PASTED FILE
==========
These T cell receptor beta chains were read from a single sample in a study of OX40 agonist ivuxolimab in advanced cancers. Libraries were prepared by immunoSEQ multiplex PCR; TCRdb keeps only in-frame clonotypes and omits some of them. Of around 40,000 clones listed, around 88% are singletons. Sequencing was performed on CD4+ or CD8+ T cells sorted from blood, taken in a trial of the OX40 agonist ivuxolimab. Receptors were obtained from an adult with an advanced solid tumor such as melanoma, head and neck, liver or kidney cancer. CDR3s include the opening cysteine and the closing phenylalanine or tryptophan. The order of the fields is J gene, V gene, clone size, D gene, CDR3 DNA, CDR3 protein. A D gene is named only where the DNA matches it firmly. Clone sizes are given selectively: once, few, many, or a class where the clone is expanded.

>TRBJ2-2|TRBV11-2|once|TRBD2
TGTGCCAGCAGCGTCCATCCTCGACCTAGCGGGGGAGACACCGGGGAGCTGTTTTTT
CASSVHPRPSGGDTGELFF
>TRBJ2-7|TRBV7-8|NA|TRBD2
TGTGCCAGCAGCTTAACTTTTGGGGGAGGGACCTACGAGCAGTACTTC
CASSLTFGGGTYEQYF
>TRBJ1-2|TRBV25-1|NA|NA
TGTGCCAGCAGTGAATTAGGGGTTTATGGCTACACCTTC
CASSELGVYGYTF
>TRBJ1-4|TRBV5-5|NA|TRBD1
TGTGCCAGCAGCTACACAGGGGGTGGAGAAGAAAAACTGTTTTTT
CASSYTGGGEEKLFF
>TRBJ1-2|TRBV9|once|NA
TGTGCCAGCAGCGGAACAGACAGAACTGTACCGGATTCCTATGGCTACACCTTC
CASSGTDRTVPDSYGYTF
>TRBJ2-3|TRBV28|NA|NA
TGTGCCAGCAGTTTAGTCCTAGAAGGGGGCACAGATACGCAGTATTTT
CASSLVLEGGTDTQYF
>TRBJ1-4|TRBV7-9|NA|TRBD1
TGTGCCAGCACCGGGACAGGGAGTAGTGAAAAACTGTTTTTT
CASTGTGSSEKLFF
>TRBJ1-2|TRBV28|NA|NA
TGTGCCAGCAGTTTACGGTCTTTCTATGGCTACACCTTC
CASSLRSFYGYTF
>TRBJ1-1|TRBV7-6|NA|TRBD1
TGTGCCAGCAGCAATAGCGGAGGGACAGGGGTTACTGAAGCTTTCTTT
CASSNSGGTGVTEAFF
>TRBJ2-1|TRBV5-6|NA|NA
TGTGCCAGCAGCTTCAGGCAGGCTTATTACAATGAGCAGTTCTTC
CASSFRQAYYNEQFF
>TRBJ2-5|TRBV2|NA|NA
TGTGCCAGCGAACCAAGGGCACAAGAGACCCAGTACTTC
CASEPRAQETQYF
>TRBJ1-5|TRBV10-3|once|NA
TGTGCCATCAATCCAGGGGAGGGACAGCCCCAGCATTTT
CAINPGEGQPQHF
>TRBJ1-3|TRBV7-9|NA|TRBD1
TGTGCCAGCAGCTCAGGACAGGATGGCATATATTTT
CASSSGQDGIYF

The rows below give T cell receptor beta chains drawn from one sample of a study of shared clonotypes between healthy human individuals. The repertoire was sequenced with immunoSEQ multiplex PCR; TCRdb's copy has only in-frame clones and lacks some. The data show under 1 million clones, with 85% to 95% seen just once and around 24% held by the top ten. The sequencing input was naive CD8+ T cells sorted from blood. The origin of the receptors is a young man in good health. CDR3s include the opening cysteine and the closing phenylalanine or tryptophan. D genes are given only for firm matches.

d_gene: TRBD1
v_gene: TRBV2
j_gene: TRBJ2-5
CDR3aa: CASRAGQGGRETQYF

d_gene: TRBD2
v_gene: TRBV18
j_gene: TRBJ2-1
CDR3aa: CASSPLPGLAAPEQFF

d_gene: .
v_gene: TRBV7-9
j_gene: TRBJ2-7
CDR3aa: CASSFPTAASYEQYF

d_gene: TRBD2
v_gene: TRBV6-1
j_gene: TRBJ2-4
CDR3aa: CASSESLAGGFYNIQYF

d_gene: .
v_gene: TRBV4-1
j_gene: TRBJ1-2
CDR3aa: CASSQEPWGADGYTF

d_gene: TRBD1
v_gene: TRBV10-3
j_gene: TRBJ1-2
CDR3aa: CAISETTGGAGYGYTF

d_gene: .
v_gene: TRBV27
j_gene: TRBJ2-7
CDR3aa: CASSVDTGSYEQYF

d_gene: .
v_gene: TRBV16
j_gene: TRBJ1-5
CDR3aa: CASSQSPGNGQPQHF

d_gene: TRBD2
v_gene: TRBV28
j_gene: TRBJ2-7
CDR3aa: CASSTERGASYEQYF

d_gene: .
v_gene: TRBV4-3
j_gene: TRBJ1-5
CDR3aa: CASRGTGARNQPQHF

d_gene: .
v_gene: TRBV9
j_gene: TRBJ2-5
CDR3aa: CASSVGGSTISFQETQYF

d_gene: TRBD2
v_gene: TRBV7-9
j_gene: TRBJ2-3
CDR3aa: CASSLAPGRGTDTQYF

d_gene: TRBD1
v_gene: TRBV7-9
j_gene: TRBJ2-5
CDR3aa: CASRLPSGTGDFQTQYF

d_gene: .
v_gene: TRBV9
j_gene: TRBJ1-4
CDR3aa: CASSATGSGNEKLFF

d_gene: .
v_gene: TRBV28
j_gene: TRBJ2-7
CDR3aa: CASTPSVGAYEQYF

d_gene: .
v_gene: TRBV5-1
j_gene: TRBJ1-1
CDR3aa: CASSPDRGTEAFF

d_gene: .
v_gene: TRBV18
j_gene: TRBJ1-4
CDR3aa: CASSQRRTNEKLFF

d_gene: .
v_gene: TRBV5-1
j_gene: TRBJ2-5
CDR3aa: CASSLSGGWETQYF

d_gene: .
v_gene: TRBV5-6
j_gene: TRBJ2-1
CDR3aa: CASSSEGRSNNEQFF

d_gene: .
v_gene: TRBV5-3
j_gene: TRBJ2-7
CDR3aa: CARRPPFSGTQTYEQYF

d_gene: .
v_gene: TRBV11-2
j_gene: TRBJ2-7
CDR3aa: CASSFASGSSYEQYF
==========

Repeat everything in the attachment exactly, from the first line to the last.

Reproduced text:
These T cell receptor beta chains were read from a single sample in a study of OX40 agonist ivuxolimab in advanced cancers. Libraries were prepared by immunoSEQ multiplex PCR; TCRdb keeps only in-frame clonotypes and omits some of them. Of around 40,000 clones listed, around 88% are singletons. Sequencing was performed on CD4+ or CD8+ T cells sorted from blood, taken in a trial of the OX40 agonist ivuxolimab. Receptors were obtained from an adult with an advanced solid tumor such as melanoma, head and neck, liver or kidney cancer. CDR3s include the opening cysteine and the closing phenylalanine or tryptophan. The order of the fields is J gene, V gene, clone size, D gene, CDR3 DNA, CDR3 protein. A D gene is named only where the DNA matches it firmly. Clone sizes are given selectively: once, few, many, or a class where the clone is expanded.

>TRBJ2-2|TRBV11-2|once|TRBD2
TGTGCCAGCAGCGTCCATCCTCGACCTAGCGGGGGAGACACCGGGGAGCTGTTTTTT
CASSVHPRPSGGDTGELFF
>TRBJ2-7|TRBV7-8|NA|TRBD2
TGTGCCAGCAGCTTAACTTTTGGGGGAGGGACCTACGAGCAGTACTTC
CASSLTFGGGTYEQYF
>TRBJ1-2|TRBV25-1|NA|NA
TGTGCCAGCAGTGAATTAGGGGTTTATGGCTACACCTTC
CASSELGVYGYTF
>TRBJ1-4|TRBV5-5|NA|TRBD1
TGTGCCAGCAGCTACACAGGGGGTGGAGAAGAAAAACTGTTTTTT
CASSYTGGGEEKLFF
>TRBJ1-2|TRBV9|once|NA
TGTGCCAGCAGCGGAACAGACAGAACTGTACCGGATTCCTATGGCTACACCTTC
CASSGTDRTVPDSYGYTF
>TRBJ2-3|TRBV28|NA|NA
TGTGCCAGCAGTTTAGTCCTAGAAGGGGGCACAGATACGCAGTATTTT
CASSLVLEGGTDTQYF
>TRBJ1-4|TRBV7-9|NA|TRBD1
TGTGCCAGCACCGGGACAGGGAGTAGTGAAAAACTGTTTTTT
CASTGTGSSEKLFF
>TRBJ1-2|TRBV28|NA|NA
TGTGCCAGCAGTTTACGGTCTTTCTATGGCTACACCTTC
CASSLRSFYGYTF
>TRBJ1-1|TRBV7-6|NA|TRBD1
TGTGCCAGCAGCAATAGCGGAGGGACAGGGGTTACTGAAGCTTTCTTT
CASSNSGGTGVTEAFF
>TRBJ2-1|TRBV5-6|NA|NA
TGTGCCAGCAGCTTCAGGCAGGCTTATTACAATGAGCAGTTCTTC
CASSFRQAYYNEQFF
>TRBJ2-5|TRBV2|NA|NA
TGTGCCAGCGAACCAAGGGCACAAGAGACCCAGTACTTC
CASEPRAQETQYF
>TRBJ1-5|TRBV10-3|once|NA
TGTGCCATCAATCCAGGGGAGGGACAGCCCCAGCATTTT
CAINPGEGQPQHF
>TRBJ1-3|TRBV7-9|NA|TRBD1
TGTGCCAGCAGCTCAGGACAGGATGGCATATATTTT
CASSSGQDGIYF

The rows below give T cell receptor beta chains drawn from one sample of a study of shared clonotypes between healthy human individuals. The repertoire was sequenced with immunoSEQ multiplex PCR; TCRdb's copy has only in-frame clones and lacks some. The data show under 1 million clones, with 85% to 95% seen just once and around 24% held by the top ten. The sequencing input was naive CD8+ T cells sorted from blood. The origin of the receptors is a young man in good health. CDR3s include the opening cysteine and the closing phenylalanine or tryptophan. D genes are given only for firm matches.

d_gene: TRBD1
v_gene: TRBV2
j_gene: TRBJ2-5
CDR3aa: CASRAGQGGRETQYF

d_gene: TRBD2
v_gene: TRBV18
j_gene: TRBJ2-1
CDR3aa: CASSPLPGLAAPEQFF

d_gene: .
v_gene: TRBV7-9
j_gene: TRBJ2-7
CDR3aa: CASSFPTAASYEQYF

d_gene: TRBD2
v_gene: TRBV6-1
j_gene: TRBJ2-4
CDR3aa: CASSESLAGGFYNIQYF

d_gene: .
v_gene: TRBV4-1
j_gene: TRBJ1-2
CDR3aa: CASSQEPWGADGYTF

d_gene: TRBD1
v_gene: TRBV10-3
j_gene: TRBJ1-2
CDR3aa: CAISETTGGAGYGYTF

d_gene: .
v_gene: TRBV27
j_gene: TRBJ2-7
CDR3aa: CASSVDTGSYEQYF

d_gene: .
v_gene: TRBV16
j_gene: TRBJ1-5
CDR3aa: CASSQSPGNGQPQHF

d_gene: TRBD2
v_gene: TRBV28
j_gene: TRBJ2-7
CDR3aa: CASSTERGASYEQYF

d_gene: .
v_gene: TRBV4-3
j_gene: TRBJ1-5
CDR3aa: CASRGTGARNQPQHF

d_gene: .
v_gene: TRBV9
j_gene: TRBJ2-5
CDR3aa: CASSVGGSTISFQETQYF

d_gene: TRBD2
v_gene: TRBV7-9
j_gene: TRBJ2-3
CDR3aa: CASSLAPGRGTDTQYF

d_gene: TRBD1
v_gene: TRBV7-9
j_gene: TRBJ2-5
CDR3aa: CASRLPSGTGDFQTQYF

d_gene: .
v_gene: TRBV9
j_gene: TRBJ1-4
CDR3aa: CASSATGSGNEKLFF

d_gene: .
v_gene: TRBV28
j_gene: TRBJ2-7
CDR3aa: CASTPSVGAYEQYF

d_gene: .
v_gene: TRBV5-1
j_gene: TRBJ1-1
CDR3aa: CASSPDRGTEAFF

d_gene: .
v_gene: TRBV18
j_gene: TRBJ1-4
CDR3aa: CASSQRRTNEKLFF

d_gene: .
v_gene: TRBV5-1
j_gene: TRBJ2-5
CDR3aa: CASSLSGGWETQYF

d_gene: .
v_gene: TRBV5-6
j_gene: TRBJ2-1
CDR3aa: CASSSEGRSNNEQFF

d_gene: .
v_gene: TRBV5-3
j_gene: TRBJ2-7
CDR3aa: CARRPPFSGTQTYEQYF

d_gene: .
v_gene: TRBV11-2
j_gene: TRBJ2-7
CDR3aa: CASSFASGSSYEQYF